The topmost section of the documentation for each KERNAL module lists the names of the KERNAL calls, along with their input and output parameters and a description of what each routine does. There are certain steps which must be taken in order to call these routines, and these steps vary depending on who is making the call.

KERNAL Module Calling KERNAL Module

All KERNAL Modules are assembled against each other, in a given version and build of C64 OS. As well as a few central services that are not KERNAL modules proper; the Booter and the Loader, for example. In order for these modules to call the routines in other modules they need to do three things.

  1. Include "/h/:modules.h"
  2. Include "/h/:xxx.h" Where xxx = name of the module
  3. JSR to the module's exported call + the access offset of the module.

The exported module calls are just as they are listed in the documentation but with a trailing underscore. Here is an example of the Service module calling the Input module's polldevices routine.

modules.h statically computes the access offsets of each module, and defines the access offset constants. These can then be used by other modules by adding them to the exported routine offsets declared by the module's own header file.

The problem is that anything assembled using this call mechanism will only be compatible with all of the other modules and services that have been assembled against the same original modules.h. It is insufficient to change modules.h down the road, because it is only used at assemble time. Therefore, although this call mechanism is fast and lightweight, it is only suitable for use by parts of the core OS to call other parts of the core OS.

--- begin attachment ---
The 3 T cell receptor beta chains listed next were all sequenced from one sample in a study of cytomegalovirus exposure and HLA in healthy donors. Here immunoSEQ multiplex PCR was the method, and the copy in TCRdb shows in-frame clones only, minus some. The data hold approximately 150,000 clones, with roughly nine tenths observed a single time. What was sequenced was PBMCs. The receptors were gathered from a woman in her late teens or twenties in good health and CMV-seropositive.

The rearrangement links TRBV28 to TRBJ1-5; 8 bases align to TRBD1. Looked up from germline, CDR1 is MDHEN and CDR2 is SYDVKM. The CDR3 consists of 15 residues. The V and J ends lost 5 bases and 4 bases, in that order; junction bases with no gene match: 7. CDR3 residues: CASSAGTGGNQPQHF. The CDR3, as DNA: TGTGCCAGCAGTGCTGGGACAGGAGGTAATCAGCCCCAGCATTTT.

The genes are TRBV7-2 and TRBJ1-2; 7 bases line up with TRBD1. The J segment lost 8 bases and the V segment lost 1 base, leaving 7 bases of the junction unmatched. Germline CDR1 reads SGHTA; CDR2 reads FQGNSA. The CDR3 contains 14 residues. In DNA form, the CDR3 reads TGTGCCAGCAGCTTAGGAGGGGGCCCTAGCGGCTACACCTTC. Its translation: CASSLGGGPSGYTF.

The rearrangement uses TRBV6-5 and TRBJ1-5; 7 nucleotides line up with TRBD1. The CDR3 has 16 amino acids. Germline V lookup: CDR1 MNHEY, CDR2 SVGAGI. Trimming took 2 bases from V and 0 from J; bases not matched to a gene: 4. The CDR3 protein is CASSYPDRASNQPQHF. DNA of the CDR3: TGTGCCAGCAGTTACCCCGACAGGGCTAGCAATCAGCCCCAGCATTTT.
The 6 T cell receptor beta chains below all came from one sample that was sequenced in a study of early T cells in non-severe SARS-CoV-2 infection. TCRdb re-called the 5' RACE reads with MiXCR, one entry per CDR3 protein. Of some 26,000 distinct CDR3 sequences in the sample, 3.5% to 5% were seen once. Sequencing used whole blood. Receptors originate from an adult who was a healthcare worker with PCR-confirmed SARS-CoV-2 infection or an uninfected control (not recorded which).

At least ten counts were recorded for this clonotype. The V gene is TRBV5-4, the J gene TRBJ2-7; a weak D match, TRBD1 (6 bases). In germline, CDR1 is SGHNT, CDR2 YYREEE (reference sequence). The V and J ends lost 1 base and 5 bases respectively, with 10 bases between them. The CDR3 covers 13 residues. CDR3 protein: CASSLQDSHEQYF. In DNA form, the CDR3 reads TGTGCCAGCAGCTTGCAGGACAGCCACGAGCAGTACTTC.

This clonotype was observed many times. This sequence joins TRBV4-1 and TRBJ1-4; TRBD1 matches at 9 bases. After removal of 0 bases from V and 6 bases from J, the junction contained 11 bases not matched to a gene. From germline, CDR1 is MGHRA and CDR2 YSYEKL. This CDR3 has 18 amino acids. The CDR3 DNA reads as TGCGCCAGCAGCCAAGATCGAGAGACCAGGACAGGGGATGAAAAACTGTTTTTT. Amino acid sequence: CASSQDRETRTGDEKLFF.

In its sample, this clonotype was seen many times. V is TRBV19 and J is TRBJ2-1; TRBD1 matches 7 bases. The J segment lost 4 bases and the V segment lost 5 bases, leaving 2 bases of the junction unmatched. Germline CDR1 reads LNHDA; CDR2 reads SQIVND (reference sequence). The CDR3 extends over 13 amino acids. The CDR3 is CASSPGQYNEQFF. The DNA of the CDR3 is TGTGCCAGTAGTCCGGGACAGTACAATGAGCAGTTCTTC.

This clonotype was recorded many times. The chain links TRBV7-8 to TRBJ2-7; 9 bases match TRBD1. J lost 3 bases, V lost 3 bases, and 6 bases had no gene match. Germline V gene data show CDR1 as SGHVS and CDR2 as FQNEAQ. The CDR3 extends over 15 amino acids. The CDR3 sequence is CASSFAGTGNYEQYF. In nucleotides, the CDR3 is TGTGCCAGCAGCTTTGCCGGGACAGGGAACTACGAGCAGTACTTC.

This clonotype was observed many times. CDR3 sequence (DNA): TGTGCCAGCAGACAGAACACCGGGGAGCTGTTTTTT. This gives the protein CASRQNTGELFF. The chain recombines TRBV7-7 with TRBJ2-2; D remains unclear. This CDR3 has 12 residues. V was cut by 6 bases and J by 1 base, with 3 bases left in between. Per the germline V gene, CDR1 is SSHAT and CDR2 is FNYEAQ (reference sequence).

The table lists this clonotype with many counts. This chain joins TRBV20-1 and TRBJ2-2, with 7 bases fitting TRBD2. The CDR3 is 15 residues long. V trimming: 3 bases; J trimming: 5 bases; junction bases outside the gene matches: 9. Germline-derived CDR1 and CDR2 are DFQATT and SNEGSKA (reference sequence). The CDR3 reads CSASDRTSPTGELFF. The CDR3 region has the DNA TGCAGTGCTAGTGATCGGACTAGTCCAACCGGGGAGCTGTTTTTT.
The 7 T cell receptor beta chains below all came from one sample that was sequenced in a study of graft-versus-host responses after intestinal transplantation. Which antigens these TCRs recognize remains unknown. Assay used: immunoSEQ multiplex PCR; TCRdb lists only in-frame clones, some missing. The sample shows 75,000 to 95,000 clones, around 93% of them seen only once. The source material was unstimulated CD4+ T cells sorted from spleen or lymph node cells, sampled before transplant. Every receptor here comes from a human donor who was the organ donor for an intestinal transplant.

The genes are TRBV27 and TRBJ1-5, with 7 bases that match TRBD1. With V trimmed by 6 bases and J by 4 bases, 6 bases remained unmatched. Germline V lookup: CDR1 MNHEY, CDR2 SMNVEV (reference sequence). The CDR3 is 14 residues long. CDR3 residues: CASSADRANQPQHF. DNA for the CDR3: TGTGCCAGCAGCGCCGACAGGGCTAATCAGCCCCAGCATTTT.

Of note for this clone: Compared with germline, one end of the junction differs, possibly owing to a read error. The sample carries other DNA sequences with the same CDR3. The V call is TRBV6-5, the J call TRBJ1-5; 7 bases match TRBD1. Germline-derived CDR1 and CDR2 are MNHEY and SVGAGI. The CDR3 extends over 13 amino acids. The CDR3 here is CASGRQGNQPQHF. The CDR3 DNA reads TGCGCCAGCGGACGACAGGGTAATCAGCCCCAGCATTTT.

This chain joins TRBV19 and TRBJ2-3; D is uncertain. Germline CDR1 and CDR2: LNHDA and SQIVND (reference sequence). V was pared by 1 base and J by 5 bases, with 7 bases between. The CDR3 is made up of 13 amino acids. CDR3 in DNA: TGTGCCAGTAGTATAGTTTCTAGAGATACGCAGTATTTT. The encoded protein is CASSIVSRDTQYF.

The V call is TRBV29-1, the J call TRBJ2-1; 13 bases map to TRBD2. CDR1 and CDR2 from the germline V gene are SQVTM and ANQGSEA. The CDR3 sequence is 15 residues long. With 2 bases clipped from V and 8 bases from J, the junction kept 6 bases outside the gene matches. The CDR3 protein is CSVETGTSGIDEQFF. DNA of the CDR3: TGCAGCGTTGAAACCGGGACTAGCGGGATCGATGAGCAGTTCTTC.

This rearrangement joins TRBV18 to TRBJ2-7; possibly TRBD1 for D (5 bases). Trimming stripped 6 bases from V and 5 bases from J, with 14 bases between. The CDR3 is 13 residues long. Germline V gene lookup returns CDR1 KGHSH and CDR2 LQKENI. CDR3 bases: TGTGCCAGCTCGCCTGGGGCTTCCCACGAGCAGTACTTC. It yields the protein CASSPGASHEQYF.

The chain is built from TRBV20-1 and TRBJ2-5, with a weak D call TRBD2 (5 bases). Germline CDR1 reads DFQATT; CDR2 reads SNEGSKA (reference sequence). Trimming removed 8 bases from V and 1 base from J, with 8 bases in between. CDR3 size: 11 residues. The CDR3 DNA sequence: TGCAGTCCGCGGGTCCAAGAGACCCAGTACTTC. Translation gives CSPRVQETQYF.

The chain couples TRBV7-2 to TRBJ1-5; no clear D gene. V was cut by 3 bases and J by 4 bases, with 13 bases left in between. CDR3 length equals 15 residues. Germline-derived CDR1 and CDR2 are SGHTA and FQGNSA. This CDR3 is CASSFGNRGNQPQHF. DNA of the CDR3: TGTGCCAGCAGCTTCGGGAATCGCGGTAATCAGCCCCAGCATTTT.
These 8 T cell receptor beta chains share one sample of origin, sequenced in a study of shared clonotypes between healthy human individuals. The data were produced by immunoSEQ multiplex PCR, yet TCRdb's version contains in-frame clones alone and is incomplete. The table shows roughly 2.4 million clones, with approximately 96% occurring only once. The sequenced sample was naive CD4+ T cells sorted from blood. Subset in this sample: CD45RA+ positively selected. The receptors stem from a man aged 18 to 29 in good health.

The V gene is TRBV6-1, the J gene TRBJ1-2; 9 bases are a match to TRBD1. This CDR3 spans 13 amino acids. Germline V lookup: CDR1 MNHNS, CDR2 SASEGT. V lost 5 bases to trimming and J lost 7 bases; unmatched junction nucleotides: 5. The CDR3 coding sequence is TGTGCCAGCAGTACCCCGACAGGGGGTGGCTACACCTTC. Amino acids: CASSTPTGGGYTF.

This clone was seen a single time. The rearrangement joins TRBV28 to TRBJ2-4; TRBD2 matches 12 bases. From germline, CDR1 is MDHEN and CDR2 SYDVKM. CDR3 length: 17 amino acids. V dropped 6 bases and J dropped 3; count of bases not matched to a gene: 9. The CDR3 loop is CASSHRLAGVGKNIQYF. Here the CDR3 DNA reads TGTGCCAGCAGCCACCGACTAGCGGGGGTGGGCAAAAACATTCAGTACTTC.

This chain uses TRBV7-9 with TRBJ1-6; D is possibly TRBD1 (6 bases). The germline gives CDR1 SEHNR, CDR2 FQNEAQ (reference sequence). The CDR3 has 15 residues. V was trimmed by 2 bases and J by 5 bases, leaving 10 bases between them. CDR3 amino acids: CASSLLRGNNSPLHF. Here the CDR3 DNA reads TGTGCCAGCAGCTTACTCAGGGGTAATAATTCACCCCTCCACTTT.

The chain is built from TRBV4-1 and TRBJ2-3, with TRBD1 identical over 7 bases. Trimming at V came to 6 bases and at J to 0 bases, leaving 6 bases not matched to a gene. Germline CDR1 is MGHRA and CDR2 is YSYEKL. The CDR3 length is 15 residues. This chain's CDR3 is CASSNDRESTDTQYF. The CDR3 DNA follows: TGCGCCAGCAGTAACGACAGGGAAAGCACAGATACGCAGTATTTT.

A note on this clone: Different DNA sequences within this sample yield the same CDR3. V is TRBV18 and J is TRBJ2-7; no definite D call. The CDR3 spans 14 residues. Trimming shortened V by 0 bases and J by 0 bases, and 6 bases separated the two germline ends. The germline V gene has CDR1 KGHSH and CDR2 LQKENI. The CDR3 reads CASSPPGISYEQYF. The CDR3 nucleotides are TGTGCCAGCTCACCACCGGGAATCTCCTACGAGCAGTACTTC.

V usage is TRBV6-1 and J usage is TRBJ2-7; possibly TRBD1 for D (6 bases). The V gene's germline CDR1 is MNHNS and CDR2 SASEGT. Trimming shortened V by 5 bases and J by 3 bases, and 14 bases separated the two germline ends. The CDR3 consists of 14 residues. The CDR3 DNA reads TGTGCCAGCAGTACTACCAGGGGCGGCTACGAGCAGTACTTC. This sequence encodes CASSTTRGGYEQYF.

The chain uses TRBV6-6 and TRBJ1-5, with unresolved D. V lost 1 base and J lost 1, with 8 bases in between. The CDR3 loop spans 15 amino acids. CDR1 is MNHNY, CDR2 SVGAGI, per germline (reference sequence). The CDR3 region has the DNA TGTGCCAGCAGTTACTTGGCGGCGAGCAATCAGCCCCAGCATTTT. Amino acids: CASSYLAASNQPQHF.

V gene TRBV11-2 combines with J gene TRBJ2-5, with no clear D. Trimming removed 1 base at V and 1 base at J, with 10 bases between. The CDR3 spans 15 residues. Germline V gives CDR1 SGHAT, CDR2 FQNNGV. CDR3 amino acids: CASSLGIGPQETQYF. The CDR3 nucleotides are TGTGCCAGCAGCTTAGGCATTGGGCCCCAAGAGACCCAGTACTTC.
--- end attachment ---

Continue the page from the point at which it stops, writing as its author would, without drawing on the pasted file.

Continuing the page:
Application Calling KERNAL Module

In order for applications to remain forwards-compatible with future versions of C64 OS, they need to make use of the KERNAL's Module Lookup Table. Applications implement one or more private jump tables containing only those KERNAL calls they require. However, the jump tables are only partially static, and, during the application's initialization, use a small fixed-location routine to remap the entries according to records found in the Module Lookup Table. This is not as complicated as it sounds.

Here's an example of how an application should implement forward-compatible C64 OS KERNAL calls.

This example does not show everything required to build an application, but it shows the essentials necessary to make KERNAL calls.

The application has to include "/s/:app.s" which contains numerous constants and some macros that are essential for every application. One of those constants defines the location of the (very tiny) initexterns routine, which is at a fixed location in workspace memory.

Next, the application declares the start of its private jump table using a label. I've used the label "externs" here, but its name is irrelevant. The location of the jump table also is not important, although I usually put it at the end of a source code file, by convention.

Each module, for which you will make a jump table entry, must have its header file included. Again, where the header gets included is not important. But by convention I usually put the include statements within the jump table itself, and use them as separators and titles such that all of the entries that follow come from the same module. In the example above, the include statement brings in the input module's header. Below which are two jump table entries for exports from the input module.

App.s defines the syscall macro which makes it very easy to create the jump table entries. Recall that the routine names in the header files have a trailing underscore. This allows the jumptable entry to use the same name, but without the underscore, as the label that this application will use. Then simply use the #syscall macro with two arguments: The Lookup Offset for the module (see the table above for the lookup offsets of every module,) and the exported routine name from the header file.